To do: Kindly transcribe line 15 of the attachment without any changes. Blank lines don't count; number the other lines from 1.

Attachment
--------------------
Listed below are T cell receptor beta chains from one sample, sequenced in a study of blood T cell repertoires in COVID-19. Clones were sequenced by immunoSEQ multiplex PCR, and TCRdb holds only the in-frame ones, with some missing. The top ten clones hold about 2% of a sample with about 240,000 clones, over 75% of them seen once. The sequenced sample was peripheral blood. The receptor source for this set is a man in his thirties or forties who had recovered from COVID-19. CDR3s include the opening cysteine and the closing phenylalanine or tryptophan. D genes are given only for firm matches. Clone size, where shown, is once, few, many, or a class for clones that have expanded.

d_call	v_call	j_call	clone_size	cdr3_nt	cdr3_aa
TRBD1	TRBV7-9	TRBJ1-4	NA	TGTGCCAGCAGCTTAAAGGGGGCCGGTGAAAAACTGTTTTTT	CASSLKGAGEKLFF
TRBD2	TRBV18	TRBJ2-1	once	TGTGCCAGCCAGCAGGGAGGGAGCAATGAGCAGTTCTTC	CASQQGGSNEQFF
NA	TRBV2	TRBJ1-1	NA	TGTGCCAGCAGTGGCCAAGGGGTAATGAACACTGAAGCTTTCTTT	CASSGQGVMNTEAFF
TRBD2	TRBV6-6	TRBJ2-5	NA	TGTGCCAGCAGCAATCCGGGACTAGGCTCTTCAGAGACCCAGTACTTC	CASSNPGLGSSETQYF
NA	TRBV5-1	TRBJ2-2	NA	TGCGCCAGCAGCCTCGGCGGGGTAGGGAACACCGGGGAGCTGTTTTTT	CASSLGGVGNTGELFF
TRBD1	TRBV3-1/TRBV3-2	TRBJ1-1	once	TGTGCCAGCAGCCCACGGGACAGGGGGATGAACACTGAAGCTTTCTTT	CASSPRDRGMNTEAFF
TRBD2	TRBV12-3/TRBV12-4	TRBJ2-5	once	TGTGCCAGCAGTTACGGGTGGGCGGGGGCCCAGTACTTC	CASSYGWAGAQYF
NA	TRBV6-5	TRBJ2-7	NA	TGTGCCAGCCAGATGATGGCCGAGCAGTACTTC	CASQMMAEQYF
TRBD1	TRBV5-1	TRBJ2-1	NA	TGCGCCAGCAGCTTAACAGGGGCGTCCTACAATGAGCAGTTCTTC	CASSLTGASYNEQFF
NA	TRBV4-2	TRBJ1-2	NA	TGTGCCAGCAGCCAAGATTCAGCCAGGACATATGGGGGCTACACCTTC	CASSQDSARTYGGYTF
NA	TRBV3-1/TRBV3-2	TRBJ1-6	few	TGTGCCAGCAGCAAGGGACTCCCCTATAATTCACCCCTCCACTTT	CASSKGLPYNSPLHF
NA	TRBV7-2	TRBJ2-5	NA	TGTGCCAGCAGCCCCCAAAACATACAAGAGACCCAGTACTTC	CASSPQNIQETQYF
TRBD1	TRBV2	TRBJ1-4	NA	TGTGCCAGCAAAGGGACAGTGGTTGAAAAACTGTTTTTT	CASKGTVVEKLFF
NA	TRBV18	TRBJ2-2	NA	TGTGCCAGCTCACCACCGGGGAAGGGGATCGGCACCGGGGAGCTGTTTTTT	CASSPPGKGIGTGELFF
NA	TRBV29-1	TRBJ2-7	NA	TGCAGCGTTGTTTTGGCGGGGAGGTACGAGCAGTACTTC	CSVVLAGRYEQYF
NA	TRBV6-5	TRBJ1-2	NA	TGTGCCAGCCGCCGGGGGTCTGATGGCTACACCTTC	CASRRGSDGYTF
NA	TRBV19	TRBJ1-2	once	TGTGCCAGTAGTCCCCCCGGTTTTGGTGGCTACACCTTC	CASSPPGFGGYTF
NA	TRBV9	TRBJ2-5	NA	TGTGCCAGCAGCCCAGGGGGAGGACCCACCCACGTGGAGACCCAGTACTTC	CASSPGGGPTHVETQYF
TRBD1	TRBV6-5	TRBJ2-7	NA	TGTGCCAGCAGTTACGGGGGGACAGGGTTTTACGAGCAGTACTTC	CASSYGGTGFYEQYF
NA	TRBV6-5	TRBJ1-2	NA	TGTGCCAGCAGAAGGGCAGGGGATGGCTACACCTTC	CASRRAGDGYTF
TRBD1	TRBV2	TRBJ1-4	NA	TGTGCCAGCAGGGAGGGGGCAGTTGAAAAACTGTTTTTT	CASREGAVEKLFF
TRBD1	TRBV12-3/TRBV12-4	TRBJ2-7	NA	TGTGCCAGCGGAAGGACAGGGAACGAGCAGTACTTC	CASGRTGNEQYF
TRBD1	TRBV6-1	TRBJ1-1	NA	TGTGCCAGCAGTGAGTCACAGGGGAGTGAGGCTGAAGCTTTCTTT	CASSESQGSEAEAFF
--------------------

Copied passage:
TRBD1	TRBV2	TRBJ1-4	NA	TGTGCCAGCAAAGGGACAGTGGTTGAAAAACTGTTTTTT	CASKGTVVEKLFF